UK: Survey charts emergence of new class system
The traditional view of a Britain made up working, middle and upper class people is no longer accurate, according to one of the largest studies of its kind.
The Great British Class Survey of 161,000 people, has charted the emergence of a new class system comprising seven groups in Britain, blurring the conventional boundaries between the 'middle' and 'working' classes.
It was led by BBC LabUK, and leading sociologists Professor Fiona Devine from The University of Manchester and Professor Mike Savage from the London School of Economics
The results of the web survey are published in this month's issue of the journal Sociology.
Professor Savage said: "Occupation has been the traditional way to define a person's class, but this is actually too simplistic.
"In fact, social class goes far wider than that: economic, social, and cultural dimensions all play an important role.
"So economic capital: income, savings, house value; social capital: the number, and status of people we know; and cultural capital: the extent and nature of cultural interests and activities all play a part."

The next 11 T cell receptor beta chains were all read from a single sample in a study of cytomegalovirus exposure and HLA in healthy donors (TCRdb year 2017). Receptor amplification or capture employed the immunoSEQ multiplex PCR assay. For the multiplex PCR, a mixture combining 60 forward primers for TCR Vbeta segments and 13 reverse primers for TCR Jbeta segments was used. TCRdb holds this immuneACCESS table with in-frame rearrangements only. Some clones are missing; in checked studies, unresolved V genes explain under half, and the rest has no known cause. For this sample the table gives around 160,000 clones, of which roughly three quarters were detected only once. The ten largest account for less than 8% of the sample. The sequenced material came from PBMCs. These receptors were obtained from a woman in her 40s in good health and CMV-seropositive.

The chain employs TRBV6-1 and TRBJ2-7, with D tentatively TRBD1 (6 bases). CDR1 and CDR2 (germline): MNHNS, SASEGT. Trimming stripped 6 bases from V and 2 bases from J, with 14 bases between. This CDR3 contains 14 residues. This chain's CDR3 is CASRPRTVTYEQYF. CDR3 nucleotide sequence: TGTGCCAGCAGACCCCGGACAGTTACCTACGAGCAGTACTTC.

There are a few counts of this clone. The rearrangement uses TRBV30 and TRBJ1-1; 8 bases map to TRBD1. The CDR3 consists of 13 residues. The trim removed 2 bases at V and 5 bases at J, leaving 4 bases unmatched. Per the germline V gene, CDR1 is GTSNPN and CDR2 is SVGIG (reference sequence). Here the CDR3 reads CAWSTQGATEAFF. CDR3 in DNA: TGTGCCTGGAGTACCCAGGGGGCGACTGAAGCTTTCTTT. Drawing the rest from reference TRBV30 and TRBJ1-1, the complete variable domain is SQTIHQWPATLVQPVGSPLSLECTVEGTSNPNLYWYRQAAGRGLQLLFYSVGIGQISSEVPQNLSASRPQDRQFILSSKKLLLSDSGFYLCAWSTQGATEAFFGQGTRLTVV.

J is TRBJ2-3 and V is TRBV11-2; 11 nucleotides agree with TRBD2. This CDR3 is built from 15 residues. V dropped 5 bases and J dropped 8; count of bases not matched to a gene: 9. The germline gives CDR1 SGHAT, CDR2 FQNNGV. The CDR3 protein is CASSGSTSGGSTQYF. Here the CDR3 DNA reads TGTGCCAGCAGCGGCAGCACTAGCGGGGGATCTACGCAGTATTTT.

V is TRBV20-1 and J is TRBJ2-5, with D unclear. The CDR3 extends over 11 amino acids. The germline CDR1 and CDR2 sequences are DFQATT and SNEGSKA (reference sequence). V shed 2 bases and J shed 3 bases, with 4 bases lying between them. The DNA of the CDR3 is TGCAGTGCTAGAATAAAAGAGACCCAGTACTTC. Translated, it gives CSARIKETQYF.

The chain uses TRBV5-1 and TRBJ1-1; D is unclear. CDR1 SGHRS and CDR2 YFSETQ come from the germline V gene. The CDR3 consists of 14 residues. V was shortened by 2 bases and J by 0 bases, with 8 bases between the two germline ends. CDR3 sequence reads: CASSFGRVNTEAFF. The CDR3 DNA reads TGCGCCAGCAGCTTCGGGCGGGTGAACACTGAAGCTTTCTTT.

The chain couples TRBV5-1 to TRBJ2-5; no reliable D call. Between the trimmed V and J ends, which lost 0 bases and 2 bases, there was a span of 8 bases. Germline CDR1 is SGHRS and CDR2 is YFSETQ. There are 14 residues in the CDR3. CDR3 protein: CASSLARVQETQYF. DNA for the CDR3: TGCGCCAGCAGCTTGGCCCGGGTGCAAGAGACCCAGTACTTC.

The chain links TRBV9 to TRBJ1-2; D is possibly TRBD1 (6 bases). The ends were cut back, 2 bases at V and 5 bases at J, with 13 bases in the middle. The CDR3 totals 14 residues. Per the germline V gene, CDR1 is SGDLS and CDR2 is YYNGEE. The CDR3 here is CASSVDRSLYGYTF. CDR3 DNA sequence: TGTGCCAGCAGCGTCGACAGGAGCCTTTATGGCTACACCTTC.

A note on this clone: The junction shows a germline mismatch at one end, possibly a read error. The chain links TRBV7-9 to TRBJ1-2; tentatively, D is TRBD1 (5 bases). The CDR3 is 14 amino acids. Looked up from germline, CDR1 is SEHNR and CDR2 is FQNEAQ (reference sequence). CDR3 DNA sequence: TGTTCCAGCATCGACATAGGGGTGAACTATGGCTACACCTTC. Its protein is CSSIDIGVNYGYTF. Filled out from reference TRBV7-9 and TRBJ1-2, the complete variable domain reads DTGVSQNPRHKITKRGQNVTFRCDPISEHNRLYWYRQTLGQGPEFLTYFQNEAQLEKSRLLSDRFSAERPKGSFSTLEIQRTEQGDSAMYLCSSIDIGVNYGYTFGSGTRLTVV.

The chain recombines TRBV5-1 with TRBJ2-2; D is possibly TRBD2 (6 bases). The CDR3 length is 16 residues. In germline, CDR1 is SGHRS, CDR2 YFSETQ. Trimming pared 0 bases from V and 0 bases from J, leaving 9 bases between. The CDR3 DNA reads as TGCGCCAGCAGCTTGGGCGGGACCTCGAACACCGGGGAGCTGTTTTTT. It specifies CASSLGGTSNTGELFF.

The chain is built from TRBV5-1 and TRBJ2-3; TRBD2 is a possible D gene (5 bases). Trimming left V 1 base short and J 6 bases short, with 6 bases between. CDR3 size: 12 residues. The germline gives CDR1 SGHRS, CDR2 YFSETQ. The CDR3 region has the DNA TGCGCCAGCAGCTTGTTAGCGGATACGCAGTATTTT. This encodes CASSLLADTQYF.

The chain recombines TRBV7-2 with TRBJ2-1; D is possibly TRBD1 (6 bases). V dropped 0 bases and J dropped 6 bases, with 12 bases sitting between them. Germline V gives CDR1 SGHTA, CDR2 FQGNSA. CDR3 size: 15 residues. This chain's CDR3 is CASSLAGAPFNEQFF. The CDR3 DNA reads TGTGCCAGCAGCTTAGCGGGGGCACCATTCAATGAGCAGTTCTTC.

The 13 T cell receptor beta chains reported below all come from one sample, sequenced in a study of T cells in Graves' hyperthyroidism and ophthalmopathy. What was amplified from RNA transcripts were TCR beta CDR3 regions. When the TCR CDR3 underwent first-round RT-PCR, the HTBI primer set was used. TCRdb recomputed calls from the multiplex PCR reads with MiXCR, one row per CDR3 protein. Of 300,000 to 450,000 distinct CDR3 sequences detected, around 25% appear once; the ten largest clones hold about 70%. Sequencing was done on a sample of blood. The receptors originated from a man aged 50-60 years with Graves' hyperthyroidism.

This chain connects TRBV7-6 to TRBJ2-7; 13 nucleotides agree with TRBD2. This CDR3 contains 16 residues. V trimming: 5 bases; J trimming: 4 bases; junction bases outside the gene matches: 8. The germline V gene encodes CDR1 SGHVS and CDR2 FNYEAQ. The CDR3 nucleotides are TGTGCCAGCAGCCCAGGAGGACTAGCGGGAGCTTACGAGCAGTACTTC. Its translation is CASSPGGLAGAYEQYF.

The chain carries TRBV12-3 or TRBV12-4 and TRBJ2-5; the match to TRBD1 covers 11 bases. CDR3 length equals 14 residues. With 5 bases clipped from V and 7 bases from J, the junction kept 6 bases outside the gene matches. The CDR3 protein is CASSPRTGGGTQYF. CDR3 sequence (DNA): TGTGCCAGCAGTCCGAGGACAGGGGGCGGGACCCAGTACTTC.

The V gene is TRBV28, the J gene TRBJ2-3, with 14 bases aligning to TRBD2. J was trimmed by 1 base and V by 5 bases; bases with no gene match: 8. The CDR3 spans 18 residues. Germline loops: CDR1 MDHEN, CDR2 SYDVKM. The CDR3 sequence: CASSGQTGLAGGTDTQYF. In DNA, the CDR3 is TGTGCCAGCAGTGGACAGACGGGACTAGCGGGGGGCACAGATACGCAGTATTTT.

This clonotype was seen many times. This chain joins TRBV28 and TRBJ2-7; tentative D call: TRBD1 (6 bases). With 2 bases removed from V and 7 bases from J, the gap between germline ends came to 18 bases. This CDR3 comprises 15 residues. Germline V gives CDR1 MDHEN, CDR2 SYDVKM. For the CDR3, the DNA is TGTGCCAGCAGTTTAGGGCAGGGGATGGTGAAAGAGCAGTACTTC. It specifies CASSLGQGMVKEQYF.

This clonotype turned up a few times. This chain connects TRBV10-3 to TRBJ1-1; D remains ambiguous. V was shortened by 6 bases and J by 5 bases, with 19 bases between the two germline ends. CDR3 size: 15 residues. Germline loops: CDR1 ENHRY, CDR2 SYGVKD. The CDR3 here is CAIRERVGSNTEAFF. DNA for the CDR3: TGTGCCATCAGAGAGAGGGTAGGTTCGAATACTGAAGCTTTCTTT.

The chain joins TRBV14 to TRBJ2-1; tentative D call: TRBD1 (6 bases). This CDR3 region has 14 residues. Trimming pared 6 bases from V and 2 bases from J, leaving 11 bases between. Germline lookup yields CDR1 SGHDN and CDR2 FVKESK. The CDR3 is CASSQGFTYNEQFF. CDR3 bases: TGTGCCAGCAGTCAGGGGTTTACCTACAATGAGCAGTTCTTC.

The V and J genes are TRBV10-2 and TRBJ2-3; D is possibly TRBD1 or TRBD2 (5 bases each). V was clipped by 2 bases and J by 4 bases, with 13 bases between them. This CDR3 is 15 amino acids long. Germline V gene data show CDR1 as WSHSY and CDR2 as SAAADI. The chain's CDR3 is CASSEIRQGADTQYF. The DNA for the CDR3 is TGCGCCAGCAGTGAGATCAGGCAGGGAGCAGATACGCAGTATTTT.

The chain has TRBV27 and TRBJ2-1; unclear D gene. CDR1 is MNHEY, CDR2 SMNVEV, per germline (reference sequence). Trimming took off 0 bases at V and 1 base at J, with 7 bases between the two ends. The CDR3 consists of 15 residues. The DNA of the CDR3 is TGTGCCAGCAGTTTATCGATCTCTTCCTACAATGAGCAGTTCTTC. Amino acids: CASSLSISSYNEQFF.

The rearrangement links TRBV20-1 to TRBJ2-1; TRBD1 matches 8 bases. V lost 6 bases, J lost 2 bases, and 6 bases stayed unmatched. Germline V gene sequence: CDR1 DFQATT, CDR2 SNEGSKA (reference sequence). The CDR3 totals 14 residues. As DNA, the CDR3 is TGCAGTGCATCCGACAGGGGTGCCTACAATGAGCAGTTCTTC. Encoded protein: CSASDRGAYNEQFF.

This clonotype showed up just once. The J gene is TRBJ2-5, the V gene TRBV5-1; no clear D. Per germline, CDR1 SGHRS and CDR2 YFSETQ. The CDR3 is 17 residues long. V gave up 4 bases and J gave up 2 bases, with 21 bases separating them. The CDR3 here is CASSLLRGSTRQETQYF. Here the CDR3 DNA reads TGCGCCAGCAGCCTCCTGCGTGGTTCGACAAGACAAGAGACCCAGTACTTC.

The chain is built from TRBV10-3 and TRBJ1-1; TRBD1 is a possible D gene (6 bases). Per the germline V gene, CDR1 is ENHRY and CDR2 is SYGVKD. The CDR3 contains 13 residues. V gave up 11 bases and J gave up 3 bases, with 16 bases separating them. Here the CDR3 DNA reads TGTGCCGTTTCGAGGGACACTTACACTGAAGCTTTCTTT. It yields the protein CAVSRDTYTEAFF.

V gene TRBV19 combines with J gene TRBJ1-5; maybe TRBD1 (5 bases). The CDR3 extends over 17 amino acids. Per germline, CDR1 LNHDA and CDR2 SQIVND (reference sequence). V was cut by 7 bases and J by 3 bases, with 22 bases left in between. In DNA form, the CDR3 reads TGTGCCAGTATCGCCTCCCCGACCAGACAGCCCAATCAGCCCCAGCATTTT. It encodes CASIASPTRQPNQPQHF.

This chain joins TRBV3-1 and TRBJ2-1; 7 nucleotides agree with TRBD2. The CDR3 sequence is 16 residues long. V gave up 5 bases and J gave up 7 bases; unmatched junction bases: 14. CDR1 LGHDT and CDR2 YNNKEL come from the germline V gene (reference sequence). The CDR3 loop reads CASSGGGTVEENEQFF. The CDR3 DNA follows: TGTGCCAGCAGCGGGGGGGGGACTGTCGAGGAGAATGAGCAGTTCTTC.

'Emergent Service Workers', a new, young, urban group is relatively poor but has high social and cultural capital.
They appear to be the children of the traditional working class, which has been fragmented by de-industrialisation, mass unemployment, immigration and a shift from manufacturing to service-based employment.
And 'New Affluent Workers' is another young class group, which is socially and culturally active, with middling levels of economic capital.
Professor Devine said: "Many people think that the problem of social and cultural engagement is more marked in poorer class groups, but the GBCS shows that our levels of social and cultural capital don't always mirror our economic success.
"The 'Technical Middle Class' score low for social and cultural capital but is quite well off, while the 'Emergent Service Workers' score highly for cultural and social capital but are not very prosperous.
"The 'Elite and Precariat groups' at the extremes of our class system have been missed in conventional approaches to class analysis, which have focussed on the middle and working classes."
Professor Savage added: "The Elite group is shown to have the most privileged backgrounds also is an important demonstration of the accentuation of social advantage at the top of British society.
"But a relatively old and small traditional working class is fading from contemporary importance."